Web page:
Any one of the variously designed acoustic sensors shown in FIGS. 2-4 may be substituted for the coil shown in FIG. 1 for detecting acoustic waves propagating in the fluid medium.
It is obvious that an acoustic signal traveling in a fluid medium does not produce much of an optical phase shift in a single straight optical fiber in the fluid medium. Therefore it is important and necessary in order to produce a detectable change in the optical radiation, due to a change in the characteristics of an optical fiber resulting from incidence of an acoustic signal, to form a sensor that has a multipath configuration. FIG. 1 illustrates an optical fiber coil 12 formed by a plurality of turns of substantially equal radius. Thus, an acoustic signal incident on the optical fiber coil will affect every turn of the coil as the acoustic wave passes the coil. The acoustic wave exerts a pressure on each turn of the optical fiber coil thereby causing variations in the index of refraction, diameter and length of the optical fiber. Even though the change in one turn is minor, the total change in a number of turns in the coil is sufficient to introduce measurable optical phase shifts, doppler frequency shifts, mode conversion and other changes in the propagation characteristics of the optical beam travaling through the fiber.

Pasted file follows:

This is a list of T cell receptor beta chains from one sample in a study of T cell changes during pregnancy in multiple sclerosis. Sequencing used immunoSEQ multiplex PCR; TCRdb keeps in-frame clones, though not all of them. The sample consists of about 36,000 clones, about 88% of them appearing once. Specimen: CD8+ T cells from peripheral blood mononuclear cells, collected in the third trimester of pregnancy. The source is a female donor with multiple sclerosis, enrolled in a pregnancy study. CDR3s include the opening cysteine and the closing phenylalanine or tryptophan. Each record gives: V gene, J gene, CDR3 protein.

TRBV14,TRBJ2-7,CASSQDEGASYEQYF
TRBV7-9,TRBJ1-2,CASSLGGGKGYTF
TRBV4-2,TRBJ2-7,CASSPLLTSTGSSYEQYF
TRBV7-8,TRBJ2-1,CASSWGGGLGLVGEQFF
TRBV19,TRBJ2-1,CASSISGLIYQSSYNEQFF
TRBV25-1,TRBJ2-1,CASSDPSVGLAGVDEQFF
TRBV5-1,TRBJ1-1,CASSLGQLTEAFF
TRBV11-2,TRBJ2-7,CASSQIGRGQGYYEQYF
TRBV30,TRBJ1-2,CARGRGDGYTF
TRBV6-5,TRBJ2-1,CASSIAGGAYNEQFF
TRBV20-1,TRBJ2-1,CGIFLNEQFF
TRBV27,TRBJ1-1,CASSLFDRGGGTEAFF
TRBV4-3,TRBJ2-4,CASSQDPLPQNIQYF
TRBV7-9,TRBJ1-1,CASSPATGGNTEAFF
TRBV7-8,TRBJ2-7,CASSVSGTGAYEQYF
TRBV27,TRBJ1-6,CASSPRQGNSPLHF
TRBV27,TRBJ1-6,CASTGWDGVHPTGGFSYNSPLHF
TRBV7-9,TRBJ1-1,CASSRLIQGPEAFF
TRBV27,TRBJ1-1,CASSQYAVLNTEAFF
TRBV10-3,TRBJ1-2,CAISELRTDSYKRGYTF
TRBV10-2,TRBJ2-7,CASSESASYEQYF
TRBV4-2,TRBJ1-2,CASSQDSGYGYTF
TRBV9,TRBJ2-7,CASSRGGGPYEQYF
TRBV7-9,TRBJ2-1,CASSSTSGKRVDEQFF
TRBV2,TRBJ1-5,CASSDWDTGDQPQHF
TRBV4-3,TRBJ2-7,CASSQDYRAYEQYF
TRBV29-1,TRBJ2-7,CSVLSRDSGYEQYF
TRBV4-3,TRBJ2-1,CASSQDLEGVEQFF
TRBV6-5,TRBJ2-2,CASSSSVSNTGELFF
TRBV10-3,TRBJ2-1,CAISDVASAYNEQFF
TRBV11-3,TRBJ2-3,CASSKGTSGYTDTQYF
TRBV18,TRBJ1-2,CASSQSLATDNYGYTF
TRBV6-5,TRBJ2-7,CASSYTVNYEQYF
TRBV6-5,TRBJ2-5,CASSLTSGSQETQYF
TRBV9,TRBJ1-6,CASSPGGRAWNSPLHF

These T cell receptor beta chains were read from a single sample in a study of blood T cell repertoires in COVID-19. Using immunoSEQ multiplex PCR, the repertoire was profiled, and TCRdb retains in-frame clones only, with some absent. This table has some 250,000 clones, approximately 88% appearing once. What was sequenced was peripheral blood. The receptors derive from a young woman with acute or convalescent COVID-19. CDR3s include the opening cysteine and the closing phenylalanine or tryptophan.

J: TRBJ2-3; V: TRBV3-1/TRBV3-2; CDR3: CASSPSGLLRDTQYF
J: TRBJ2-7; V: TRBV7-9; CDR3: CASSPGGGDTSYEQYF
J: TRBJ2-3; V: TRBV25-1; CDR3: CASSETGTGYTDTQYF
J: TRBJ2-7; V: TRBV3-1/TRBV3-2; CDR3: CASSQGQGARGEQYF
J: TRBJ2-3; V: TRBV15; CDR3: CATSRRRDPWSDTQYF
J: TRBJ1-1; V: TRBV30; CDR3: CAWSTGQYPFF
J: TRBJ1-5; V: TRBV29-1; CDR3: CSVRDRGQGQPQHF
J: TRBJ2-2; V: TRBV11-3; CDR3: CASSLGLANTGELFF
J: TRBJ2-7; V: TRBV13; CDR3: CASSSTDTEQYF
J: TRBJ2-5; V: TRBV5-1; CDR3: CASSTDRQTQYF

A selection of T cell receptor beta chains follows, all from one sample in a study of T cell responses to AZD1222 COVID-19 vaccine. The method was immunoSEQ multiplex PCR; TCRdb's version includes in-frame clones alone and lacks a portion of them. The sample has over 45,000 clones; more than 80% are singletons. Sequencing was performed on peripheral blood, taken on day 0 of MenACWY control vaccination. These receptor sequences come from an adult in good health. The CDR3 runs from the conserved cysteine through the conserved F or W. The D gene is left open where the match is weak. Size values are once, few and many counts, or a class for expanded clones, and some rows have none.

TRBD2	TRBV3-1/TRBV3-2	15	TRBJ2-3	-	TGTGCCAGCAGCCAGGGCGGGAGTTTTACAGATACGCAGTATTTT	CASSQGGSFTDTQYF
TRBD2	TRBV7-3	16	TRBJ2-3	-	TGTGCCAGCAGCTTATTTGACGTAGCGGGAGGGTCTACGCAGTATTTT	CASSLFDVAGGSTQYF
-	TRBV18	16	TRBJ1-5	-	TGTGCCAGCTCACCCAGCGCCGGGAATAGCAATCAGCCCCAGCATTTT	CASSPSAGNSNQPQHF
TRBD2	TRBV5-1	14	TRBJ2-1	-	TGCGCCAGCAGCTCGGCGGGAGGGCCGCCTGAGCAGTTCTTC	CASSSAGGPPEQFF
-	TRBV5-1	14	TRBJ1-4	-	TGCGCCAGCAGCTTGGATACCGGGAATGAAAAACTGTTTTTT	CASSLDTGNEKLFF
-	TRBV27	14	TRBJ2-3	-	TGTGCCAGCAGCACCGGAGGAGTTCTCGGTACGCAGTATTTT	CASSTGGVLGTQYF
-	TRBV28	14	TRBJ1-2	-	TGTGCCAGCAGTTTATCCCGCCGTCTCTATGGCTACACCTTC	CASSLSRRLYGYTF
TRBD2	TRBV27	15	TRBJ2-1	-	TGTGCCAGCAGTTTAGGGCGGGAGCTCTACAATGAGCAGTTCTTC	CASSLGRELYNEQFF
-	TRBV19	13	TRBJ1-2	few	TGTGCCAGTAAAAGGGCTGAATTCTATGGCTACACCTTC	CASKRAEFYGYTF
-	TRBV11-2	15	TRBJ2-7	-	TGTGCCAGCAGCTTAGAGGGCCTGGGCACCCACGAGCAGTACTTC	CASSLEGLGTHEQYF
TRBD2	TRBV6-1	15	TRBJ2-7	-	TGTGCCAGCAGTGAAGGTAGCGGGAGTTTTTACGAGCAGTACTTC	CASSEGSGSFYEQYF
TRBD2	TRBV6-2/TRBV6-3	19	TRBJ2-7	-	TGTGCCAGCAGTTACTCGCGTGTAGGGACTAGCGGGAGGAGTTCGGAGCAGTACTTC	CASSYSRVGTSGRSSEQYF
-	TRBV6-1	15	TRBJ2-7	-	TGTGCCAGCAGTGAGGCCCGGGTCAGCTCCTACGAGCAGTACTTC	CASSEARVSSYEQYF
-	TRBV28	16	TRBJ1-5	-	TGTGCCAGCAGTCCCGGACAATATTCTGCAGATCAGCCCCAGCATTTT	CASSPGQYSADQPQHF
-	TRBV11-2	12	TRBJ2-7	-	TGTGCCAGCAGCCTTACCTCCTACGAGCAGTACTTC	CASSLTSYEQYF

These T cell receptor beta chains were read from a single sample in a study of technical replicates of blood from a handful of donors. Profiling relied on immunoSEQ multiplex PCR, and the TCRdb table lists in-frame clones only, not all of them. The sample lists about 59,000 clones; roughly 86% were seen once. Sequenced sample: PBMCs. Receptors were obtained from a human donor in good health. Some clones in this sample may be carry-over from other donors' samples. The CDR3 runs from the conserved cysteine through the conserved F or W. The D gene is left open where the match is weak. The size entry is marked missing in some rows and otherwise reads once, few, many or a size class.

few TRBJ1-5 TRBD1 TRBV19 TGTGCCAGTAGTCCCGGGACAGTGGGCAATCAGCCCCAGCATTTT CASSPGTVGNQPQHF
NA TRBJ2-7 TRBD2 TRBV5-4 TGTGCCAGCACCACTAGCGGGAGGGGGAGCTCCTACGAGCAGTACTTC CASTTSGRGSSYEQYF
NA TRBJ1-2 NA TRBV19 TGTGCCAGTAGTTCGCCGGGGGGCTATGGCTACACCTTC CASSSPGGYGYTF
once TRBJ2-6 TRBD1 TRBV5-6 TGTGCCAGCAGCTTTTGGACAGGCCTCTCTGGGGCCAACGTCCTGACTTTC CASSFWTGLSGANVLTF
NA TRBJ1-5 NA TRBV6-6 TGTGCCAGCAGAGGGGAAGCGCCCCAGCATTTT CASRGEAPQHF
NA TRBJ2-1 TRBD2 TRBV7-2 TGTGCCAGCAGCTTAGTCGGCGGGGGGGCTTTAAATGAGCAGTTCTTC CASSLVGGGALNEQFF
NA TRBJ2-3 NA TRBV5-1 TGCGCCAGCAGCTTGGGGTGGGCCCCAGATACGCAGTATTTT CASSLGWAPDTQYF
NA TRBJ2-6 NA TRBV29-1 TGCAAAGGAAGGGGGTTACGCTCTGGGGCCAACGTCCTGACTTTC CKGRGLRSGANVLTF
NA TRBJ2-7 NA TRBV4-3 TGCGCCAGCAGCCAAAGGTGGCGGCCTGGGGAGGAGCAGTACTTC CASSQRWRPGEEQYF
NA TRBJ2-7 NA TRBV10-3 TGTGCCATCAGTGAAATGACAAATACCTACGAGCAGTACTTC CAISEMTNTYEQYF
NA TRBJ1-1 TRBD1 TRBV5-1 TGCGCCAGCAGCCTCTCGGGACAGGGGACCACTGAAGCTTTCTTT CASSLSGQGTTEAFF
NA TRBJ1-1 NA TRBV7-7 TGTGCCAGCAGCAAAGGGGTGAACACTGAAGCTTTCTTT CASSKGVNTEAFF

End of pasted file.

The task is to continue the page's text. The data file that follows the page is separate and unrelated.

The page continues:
The modifications illustrated in FIGS. 2-4 all contain multipath optical fiber sensor configurations in which an acoustic wave will be incident on a plurality of sensor lengths. Thus, sensors made of optical fiber in the various configurations will be useful to detect even low-amplitude acoustic waves in a fluid medium. It should be noted that all of the sensors have what may be termed a "repetitive-path pattern".
The upper limit on the size of the coil thickness is equal to one-half the wavelength of the acoustic wave to be detected. The lower limit on the diameter of the coil is dictated by the minimum radius of curvature the turns of the coil can withstand.
FIG. 2 is an acoustic-wave fiber sensor 30 made in the form of a spiral. As shown, the input 32 is directed to the center of the spiral with the fiber spiraling outwardly. Each of the spirals are evenly spaced and may have an overall spiral-diameter as set forth for the coil sensor as shown in FIG. 1.